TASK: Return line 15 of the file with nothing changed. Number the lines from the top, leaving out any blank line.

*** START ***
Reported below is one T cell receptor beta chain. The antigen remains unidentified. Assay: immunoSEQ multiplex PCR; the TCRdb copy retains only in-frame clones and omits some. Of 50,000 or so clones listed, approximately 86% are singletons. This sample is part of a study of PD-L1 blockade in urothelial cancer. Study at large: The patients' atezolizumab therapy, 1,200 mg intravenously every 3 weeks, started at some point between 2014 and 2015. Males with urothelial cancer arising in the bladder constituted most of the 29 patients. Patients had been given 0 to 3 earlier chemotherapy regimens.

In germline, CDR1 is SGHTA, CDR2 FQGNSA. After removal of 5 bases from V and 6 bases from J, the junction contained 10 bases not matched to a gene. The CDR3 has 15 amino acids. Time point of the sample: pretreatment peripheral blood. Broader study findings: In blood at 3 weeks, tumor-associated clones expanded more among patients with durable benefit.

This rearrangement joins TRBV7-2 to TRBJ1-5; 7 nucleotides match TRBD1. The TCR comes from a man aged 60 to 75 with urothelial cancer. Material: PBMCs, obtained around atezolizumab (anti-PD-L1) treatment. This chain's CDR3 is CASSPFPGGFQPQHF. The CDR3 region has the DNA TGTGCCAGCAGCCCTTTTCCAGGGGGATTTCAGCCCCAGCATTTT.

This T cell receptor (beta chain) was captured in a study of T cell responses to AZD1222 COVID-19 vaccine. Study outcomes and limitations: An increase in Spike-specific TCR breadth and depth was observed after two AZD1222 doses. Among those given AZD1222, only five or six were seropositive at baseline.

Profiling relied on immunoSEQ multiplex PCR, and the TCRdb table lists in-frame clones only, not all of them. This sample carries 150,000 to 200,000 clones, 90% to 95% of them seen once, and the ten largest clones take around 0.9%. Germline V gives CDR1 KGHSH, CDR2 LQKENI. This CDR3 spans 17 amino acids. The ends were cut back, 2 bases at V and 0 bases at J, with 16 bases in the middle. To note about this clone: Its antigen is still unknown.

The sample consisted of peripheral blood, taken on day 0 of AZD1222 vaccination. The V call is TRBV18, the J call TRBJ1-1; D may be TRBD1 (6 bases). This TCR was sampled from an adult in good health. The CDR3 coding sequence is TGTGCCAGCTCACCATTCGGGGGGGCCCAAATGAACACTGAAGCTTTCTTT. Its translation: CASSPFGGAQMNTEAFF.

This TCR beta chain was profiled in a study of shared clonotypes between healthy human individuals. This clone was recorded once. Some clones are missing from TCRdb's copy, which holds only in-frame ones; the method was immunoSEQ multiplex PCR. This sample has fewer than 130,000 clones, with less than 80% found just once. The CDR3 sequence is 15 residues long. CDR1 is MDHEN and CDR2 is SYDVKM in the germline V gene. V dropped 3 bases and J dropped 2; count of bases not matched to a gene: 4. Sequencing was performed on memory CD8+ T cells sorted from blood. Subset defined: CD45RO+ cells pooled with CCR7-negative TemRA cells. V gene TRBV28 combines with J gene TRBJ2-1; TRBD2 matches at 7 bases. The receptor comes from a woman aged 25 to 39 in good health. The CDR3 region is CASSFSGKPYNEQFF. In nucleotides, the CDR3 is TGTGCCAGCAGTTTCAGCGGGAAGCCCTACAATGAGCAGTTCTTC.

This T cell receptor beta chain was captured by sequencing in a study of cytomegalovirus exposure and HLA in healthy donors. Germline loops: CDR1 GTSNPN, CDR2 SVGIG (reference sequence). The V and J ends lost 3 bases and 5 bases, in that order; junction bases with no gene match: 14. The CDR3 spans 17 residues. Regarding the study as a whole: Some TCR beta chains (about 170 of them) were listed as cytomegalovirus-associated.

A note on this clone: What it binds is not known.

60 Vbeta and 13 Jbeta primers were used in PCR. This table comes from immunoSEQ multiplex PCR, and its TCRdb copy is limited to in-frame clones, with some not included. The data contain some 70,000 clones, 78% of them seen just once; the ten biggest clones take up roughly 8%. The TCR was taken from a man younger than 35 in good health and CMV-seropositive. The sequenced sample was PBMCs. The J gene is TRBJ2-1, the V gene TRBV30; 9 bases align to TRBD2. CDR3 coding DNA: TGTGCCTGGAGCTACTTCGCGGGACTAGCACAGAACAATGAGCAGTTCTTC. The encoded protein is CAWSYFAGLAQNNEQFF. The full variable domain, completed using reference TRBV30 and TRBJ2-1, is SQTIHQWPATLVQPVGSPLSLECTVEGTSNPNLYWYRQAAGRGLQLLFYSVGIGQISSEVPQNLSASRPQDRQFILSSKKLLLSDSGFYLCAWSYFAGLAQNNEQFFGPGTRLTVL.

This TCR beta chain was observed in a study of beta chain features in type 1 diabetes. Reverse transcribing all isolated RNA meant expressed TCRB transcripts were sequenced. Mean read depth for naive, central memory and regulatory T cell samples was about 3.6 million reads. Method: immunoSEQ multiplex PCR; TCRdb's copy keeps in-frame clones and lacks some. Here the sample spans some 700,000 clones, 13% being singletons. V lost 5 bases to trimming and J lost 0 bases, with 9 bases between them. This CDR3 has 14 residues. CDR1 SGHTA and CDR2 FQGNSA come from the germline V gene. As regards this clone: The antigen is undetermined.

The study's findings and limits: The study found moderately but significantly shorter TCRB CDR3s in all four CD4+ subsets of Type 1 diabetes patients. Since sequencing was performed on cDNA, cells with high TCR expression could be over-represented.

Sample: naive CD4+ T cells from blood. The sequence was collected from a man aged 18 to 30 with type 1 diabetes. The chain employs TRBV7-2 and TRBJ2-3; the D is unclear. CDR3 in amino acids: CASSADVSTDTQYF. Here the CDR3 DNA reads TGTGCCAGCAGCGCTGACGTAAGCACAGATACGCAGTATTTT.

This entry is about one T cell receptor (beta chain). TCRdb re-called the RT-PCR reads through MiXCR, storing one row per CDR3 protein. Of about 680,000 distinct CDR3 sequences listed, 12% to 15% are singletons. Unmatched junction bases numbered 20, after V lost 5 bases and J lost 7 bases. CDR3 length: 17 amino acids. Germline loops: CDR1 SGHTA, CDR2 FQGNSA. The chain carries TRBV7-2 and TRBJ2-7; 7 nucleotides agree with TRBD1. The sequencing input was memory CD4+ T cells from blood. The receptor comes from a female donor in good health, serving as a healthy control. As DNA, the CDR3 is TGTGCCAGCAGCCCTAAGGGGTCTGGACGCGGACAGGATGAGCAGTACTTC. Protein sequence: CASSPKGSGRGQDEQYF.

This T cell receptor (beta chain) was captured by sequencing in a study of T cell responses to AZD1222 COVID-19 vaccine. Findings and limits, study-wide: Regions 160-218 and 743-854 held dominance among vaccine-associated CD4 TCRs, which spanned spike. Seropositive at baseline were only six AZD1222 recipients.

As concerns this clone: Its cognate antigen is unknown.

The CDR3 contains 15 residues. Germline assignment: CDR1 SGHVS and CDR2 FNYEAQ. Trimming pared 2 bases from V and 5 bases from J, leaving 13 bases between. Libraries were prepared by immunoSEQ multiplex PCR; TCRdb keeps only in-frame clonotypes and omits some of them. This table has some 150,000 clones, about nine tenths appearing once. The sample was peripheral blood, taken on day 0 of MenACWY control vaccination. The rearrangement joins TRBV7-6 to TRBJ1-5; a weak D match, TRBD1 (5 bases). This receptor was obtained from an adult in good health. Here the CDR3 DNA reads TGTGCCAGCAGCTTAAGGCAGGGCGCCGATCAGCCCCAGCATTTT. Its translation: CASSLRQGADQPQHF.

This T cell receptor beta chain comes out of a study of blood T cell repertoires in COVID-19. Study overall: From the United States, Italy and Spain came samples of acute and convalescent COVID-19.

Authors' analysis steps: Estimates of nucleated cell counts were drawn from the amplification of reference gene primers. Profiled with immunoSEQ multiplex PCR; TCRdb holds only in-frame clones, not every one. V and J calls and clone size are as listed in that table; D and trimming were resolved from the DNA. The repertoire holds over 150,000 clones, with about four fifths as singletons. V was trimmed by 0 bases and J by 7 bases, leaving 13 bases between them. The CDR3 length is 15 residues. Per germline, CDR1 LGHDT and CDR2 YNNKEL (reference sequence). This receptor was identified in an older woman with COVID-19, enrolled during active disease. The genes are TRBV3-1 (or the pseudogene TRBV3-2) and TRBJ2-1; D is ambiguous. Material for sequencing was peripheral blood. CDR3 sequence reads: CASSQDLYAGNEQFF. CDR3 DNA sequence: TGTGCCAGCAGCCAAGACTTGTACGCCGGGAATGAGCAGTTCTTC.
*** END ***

This T cell receptor (beta chain) was captured by sequencing in a study of T cell responses to AZD1222 COVID-19 vaccine. Findings and limits, study-wide: Regions 160-218 and 743-854 held dominance among vaccine-associated CD4 TCRs, which spanned spike. Seropositive at baseline were only six AZD1222 recipients.